At his Tuesday news conference, Mississippi State coach Dan Mullen was curiously asked a boatload of questions about Georgia Tech. Out of 23 questions, 12 of them were about the Yellow Jackets or coach Paul Johnson. A lot of it was along the lines, “How on God’s green earth are you going to stop the triple option?” (I asked three questions. One of them was about Tech. It was, “How on God’s green earth are you going to stop the triple option?”) (Actually, it wasn’t. I asked about Tech’s defense.)
Johnson, meanwhile, had four questions out of 31 about Mississippi State. I think a couple of the writers covering Mississippi State missed it, though. (You didn’t know you were going to get a breakdown of the news conferences, did you. It’s the game within the game.)
My favorite was how playing in the SEC West helps prepare his team for Tech. Given how much Johnson chides the media for putting the SEC on a pedestal, I imagine he would have spit out his drink had he been there for that one.
At any rate, Mullen was full of compliments (sincere, I think) and insights about Johnson and Tech. A sampling:
On Tech’s defense:
“You know, their corners to me are great playmakers out there on the edge and allow them a lot of flexibility to help stop the run with everybody else because they can lock you down. … I think their offense is pretty daunting, but they don’t need a lot of help, but their defense certainly gives it to them. Those are things that you spend so much time worrying about containing the offense that all of a sudden they get a defensive touchdown or they get create an interception or a turnover and take a possession away from you – you have so few to start with – and their corners, to me, set that tone.”`
“I think, Paul, every time I’ve met with him, talked with him, any time we have interaction with him, just a first-class individual. He’s serious about football, loves what he does, very passionate about the game, extremely knowledgeable, so he’s a great guy to talk about football, but also somebody that, you know what, can go out and do other things and have fun.”
On Johnson’s knowledge of the offense:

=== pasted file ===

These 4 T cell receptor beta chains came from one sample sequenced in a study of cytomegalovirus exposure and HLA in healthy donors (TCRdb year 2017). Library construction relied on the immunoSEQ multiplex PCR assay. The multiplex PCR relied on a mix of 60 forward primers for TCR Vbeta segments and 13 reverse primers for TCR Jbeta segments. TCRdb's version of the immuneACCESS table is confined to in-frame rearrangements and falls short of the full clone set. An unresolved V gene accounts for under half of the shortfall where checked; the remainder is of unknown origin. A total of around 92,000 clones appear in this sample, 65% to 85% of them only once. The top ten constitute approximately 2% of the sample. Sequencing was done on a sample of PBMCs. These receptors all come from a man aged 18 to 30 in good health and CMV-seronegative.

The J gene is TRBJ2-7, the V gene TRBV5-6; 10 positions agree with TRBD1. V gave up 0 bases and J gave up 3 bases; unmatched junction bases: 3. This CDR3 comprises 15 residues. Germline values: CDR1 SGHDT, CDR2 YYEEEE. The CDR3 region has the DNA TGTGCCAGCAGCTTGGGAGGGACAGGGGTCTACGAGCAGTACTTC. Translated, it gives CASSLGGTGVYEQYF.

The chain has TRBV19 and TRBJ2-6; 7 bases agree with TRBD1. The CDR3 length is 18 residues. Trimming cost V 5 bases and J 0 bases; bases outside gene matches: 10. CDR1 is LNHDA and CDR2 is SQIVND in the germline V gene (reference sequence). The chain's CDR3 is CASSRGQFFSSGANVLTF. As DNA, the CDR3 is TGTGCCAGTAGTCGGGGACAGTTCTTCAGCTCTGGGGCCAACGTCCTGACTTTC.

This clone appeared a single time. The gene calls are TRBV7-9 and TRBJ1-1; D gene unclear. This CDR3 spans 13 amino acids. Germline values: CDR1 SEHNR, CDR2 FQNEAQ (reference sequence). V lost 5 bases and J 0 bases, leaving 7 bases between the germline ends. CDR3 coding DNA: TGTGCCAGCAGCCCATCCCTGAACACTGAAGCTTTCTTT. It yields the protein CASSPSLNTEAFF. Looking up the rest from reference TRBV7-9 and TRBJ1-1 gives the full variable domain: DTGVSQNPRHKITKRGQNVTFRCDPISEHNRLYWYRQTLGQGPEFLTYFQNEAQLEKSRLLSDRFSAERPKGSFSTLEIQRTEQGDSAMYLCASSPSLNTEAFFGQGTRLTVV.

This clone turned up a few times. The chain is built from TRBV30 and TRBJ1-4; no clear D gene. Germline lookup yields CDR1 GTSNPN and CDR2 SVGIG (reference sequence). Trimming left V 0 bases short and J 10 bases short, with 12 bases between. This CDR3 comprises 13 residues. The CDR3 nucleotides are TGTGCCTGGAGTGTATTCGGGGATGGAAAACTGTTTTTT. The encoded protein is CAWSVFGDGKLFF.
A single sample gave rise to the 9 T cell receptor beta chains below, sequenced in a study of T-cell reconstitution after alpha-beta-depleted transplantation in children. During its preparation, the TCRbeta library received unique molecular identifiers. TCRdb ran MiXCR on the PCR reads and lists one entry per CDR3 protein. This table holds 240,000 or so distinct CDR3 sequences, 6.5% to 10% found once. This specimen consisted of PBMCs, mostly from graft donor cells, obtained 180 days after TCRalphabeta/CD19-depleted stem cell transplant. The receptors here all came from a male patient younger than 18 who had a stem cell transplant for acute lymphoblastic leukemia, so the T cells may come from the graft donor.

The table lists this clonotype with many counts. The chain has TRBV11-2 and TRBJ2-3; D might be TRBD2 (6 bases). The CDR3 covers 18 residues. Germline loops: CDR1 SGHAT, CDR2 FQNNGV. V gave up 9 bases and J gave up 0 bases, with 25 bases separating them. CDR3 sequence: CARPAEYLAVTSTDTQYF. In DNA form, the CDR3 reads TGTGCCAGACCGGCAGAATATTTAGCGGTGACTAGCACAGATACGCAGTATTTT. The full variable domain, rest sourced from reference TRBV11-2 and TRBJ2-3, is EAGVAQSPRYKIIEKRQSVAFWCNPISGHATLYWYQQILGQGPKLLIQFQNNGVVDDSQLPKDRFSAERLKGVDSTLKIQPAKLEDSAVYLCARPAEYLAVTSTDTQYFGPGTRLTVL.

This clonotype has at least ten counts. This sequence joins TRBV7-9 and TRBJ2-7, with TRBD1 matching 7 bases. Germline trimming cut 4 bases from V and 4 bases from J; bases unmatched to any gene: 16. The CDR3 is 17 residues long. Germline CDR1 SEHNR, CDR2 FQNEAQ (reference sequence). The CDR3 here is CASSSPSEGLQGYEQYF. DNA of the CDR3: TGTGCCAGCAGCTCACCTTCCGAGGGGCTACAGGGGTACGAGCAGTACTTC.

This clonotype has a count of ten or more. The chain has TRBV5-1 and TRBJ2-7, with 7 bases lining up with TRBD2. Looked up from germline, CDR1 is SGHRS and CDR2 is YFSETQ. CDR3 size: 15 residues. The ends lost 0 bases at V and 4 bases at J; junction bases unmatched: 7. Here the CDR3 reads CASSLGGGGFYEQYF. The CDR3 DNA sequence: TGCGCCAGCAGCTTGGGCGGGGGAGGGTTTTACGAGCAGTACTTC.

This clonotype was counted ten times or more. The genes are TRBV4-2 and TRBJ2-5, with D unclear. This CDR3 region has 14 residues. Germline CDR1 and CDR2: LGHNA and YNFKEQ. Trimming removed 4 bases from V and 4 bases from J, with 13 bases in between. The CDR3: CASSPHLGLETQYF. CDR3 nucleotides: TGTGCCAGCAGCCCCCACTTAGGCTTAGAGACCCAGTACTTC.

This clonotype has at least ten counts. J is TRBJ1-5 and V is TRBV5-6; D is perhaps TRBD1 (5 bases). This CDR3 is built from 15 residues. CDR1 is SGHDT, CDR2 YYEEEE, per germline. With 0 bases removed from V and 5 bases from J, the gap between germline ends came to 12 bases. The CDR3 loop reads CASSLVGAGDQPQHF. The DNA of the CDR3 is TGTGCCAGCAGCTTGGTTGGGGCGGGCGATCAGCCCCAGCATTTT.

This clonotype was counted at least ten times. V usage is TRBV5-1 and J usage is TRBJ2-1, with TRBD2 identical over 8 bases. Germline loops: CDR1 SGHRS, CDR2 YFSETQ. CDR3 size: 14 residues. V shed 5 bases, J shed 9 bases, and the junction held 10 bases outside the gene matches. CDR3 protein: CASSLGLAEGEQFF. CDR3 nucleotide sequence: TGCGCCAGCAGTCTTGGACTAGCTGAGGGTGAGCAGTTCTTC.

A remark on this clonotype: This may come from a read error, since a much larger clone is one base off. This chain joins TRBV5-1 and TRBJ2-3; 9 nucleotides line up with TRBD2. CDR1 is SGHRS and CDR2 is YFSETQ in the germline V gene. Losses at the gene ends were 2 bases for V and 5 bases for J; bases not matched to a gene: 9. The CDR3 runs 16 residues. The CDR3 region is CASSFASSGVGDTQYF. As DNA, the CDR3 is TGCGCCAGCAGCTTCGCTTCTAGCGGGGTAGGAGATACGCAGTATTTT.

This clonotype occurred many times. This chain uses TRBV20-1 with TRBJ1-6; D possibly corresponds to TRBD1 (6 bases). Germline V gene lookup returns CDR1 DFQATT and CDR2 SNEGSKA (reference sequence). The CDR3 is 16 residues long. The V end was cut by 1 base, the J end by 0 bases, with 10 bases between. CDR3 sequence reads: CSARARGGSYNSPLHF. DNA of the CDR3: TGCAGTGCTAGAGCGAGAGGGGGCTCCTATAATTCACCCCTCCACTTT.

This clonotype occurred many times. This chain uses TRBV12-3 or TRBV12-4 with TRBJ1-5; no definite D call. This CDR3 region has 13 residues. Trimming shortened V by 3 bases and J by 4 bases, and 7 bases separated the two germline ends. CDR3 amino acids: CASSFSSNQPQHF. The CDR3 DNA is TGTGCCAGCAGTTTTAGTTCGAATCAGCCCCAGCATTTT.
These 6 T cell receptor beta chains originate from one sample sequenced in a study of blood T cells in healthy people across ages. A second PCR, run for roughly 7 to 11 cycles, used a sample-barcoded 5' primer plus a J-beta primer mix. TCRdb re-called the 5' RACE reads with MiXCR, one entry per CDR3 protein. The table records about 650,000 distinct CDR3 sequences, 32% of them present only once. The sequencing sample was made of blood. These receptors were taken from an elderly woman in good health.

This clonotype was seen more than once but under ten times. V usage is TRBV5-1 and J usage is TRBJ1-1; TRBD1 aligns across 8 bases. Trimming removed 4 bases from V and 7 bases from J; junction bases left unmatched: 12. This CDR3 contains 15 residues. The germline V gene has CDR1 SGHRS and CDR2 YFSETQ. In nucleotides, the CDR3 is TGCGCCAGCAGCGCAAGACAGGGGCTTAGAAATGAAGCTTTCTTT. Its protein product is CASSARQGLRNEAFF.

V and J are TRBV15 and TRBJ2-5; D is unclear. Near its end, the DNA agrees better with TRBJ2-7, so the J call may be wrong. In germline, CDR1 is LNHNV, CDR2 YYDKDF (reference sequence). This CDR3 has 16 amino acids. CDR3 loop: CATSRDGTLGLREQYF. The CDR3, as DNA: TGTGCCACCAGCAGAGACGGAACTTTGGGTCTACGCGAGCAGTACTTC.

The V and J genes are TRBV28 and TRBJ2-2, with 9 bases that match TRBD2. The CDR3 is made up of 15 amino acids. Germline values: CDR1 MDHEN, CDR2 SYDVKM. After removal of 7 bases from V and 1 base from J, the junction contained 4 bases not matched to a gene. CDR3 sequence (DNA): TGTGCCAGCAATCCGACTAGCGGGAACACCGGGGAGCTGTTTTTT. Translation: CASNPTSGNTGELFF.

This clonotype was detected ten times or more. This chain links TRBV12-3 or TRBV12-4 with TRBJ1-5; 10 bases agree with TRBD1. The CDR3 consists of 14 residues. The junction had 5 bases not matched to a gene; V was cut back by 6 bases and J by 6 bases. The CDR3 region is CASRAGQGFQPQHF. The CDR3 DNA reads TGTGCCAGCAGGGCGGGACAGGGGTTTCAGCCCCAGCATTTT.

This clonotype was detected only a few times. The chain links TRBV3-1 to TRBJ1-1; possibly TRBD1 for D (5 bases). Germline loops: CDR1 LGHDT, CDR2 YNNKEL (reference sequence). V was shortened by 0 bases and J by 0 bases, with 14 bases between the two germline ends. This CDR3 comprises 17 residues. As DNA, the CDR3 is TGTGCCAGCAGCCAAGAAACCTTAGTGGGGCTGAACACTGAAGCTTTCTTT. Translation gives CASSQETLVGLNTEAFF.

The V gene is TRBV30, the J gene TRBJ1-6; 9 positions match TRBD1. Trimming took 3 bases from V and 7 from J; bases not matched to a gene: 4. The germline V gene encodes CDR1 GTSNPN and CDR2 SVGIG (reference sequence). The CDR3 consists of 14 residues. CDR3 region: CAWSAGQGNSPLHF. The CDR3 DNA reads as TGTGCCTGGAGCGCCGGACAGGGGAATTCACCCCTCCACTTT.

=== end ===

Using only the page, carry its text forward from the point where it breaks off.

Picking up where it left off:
“A lot of times, people learn the offense or you have the play – you can go get the playbook and try to teach an offense off the playbook, but you might not have the answer to every question. You know the what to do and you might know how to do it, but you don’t know the way you’re always doing it. He has the answers for the why’s.
Even though you know what they’re going to do, how they’re doing it, he understands all the why’s, so every time you make an adjustment, he has an adjustment for your adjustment.”
On how playing in the SEC West prepares his team for Tech:
“I think, you know, obviously, they’re one of the top teams in the country. … I think just the expreince of playing in big games and big stages against the top teams in the country week in and week out on that side of the league certainly helps when you get into the bowl season.”
On Tech’s third-down success:
“When do look at their success on third down, I think their quarterback has a lot to do with that, some third-and-long extending (of plays) and making some plays, even outside the framework of their offense. I think if you’re going to see teams that have success against Georgia Tech, you’re going to see teams that are very successful on first-down defense.”
“Third down for them, basically, they get two second downs. You’ve got to be successful on first down, because it gets them out of their flow. If you can get them in second down and 10 or you get them in any second down and 10-plus situation, their three yards of play is not going to work anymore at that point. Second and 10, they’re not going to get it. Any time when you’re playing them where they’re in a situation to get three yards, that’s the situation they want to be in, and when you can prevent them from getting three yards on a given play, you’ve got a good chance of getting off the field.”